Last week I got a sweet 70s Ampeg V-4B and had a chance to crank it up. In the clean zone I would say its as loud as the one channel of my PLX and if not its close. The Ampeg has a fatness/thickness and enveloping quality to the sound that the PLX cant match even with a DB 680 as a pre though. It shakes the foundations more then I could get the PLX/DB 680 to and that rig is NO slouch! Boosting a little bass and low mids makes it sound outrageously fat!

    After reading so much about how an old V-4B is not that loud and then hearing one myself Im thinking not all that loud...?!? Compared to what?! :D I wouldnt crank it without earplugs. :bassist:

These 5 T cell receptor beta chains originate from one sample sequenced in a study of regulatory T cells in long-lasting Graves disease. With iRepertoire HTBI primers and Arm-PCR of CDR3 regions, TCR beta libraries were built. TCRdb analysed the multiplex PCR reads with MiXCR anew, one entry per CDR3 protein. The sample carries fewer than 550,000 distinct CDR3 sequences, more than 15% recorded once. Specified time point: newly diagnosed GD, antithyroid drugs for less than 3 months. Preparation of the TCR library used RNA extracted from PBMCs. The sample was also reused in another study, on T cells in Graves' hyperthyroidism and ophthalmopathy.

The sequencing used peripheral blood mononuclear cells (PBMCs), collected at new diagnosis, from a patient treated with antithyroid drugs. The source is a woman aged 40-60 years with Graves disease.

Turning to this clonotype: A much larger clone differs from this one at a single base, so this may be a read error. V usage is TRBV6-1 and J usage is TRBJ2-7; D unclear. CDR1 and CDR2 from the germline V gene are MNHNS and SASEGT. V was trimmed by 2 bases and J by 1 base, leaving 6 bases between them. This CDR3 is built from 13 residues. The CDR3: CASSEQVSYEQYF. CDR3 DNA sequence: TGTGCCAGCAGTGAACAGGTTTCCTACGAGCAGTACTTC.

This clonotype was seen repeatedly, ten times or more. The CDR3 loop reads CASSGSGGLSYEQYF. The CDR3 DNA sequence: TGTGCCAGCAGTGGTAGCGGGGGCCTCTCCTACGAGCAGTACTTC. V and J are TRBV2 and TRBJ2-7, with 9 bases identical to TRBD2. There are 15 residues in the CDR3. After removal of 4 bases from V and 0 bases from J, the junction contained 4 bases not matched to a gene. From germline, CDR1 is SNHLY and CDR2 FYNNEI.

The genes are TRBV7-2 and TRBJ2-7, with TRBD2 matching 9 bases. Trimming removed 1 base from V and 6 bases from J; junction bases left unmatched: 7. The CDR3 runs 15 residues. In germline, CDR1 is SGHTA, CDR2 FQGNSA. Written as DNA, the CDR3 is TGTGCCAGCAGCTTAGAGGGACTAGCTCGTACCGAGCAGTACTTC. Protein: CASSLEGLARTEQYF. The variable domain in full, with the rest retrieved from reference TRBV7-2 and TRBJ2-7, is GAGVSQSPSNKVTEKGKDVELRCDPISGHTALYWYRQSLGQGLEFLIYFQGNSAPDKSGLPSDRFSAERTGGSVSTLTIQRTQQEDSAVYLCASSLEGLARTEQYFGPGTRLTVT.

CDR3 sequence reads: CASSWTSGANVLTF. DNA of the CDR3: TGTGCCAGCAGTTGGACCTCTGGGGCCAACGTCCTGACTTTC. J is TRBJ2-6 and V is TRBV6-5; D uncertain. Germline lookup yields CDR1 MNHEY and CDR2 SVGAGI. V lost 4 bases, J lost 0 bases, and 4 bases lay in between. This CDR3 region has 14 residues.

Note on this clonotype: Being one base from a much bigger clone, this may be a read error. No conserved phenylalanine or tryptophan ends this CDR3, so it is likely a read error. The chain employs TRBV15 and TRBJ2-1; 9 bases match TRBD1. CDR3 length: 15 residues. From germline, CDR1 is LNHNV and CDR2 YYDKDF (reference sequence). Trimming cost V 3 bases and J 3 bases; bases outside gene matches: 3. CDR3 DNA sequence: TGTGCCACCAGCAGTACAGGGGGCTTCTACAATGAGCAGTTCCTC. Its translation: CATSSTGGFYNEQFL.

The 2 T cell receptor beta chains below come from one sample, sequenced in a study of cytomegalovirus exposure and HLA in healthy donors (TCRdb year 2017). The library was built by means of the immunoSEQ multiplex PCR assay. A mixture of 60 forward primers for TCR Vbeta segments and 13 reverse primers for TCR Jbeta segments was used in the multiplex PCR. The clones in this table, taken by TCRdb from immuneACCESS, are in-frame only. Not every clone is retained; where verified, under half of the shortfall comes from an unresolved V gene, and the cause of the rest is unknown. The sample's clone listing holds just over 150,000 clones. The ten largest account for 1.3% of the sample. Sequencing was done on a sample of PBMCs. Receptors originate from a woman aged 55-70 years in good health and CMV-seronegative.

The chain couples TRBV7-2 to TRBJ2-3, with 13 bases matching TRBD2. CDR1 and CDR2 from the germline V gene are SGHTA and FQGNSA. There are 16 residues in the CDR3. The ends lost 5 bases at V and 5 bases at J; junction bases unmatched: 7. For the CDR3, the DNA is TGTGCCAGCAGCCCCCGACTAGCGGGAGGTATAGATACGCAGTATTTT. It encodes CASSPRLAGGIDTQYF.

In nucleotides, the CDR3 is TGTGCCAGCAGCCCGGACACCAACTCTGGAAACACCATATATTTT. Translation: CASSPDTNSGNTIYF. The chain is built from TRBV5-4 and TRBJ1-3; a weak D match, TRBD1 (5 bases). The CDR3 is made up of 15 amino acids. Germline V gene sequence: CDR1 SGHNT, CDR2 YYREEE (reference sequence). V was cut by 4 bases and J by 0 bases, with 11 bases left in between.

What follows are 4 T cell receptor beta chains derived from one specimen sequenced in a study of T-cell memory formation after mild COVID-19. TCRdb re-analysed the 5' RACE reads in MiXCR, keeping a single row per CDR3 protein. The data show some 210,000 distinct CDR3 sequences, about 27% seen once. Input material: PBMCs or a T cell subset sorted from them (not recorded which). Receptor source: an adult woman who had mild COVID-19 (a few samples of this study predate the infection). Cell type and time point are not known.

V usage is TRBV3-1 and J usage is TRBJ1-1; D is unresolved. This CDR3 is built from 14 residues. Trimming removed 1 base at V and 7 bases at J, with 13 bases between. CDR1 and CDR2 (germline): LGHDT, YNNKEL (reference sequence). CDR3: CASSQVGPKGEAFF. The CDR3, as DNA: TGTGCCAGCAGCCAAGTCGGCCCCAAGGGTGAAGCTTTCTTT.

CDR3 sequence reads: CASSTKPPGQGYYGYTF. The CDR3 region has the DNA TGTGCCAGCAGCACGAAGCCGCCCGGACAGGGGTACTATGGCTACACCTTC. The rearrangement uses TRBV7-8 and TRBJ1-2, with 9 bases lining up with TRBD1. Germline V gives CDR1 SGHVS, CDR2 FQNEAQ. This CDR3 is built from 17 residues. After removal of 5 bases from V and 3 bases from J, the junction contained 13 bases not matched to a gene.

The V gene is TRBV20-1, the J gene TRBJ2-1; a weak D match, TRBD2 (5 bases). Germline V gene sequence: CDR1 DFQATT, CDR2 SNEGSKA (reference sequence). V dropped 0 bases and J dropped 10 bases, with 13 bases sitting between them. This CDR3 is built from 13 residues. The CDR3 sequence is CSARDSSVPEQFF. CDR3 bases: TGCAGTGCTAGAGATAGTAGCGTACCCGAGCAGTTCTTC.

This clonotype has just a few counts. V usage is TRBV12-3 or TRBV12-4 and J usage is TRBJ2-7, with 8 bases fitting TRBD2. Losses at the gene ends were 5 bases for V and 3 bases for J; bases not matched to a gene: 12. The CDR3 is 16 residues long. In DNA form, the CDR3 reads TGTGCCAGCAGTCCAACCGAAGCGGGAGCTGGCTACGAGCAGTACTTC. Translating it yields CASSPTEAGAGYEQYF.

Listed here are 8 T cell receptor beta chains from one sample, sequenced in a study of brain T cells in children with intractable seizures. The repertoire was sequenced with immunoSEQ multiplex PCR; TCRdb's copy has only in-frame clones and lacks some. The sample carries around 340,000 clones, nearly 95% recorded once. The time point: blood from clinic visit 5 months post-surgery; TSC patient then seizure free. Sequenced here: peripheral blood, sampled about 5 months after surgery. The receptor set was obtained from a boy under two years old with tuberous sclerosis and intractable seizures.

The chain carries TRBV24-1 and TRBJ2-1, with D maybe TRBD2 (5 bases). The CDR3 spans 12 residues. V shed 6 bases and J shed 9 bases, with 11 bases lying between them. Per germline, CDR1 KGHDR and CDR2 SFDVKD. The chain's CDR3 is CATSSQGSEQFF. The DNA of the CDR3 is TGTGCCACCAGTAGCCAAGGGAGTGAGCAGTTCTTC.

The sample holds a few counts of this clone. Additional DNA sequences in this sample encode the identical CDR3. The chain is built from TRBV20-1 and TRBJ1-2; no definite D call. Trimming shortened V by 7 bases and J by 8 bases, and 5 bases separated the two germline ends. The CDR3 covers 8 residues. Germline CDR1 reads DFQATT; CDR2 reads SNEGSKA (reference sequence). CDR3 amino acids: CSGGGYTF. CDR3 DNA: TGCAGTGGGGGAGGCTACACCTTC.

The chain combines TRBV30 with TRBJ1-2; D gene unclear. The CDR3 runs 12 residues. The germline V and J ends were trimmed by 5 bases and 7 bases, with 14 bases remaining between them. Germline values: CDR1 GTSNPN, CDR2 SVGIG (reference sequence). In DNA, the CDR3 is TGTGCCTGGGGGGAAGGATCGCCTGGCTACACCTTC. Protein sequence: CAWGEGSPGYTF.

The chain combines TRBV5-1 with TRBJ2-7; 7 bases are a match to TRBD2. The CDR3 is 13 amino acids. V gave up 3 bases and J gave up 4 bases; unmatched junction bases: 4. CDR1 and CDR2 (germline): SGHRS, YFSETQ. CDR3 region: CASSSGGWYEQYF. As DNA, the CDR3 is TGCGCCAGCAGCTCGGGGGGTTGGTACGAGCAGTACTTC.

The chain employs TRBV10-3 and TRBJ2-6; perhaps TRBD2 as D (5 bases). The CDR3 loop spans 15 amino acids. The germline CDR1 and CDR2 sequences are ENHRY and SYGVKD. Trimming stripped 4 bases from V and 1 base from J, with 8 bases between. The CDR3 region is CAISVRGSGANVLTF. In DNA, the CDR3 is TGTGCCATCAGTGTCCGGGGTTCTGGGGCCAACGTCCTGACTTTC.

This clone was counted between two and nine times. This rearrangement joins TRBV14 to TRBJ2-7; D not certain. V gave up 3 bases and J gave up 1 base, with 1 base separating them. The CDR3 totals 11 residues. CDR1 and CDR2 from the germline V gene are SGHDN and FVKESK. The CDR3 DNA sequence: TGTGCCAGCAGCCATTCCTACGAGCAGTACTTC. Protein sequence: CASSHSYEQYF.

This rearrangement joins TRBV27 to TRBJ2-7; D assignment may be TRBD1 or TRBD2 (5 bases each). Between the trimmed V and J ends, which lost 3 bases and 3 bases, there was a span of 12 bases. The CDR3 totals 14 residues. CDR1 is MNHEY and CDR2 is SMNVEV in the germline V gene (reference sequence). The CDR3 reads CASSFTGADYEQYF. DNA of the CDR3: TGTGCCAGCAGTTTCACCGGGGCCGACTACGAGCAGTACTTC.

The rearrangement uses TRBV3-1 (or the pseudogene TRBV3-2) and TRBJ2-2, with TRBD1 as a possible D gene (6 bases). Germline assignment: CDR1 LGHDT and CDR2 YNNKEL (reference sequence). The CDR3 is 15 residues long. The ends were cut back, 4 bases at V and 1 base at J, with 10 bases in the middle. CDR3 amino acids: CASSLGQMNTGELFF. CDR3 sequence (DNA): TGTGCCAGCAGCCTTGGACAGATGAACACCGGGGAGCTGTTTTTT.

17. TheChariot

    TheChariot

    Jul 6, 2004
    Boston, MA
    I think the V-4B would be just as loud or louder... except you'd have tube distortion. Sounds like a winner to me :cool:
     
  18. billfitzmaurice

    billfitzmaurice Commercial User

    Sep 15, 2004
    New Hampshire
    Owner, Bill Fitzmaurice Loudspeaker Design
    Exactly. Pushed hard enough both tubes and SS will distort. Tube distortion sounds good, SS distortion doesn't. There are those who think that tubes pushed into clipping sound better than SS when its clean. I'm one of them. Why should guitar players have all the fun?
     
  19. metron

    metron Fluffy does not agree

    Sep 12, 2003
    Lakewood Colorado
    Well actually the V4B was competing with the 400-700 SS watts within its "clean" range of volume! There is a fine line between the clean zone and all out distortion though and it really doesnt get a whole lot louder at that point. I was truly suprised at how huge that old amp sounds. Dont get me wrong I love my pre/power rig but Im not going to use it if I dont have to! :D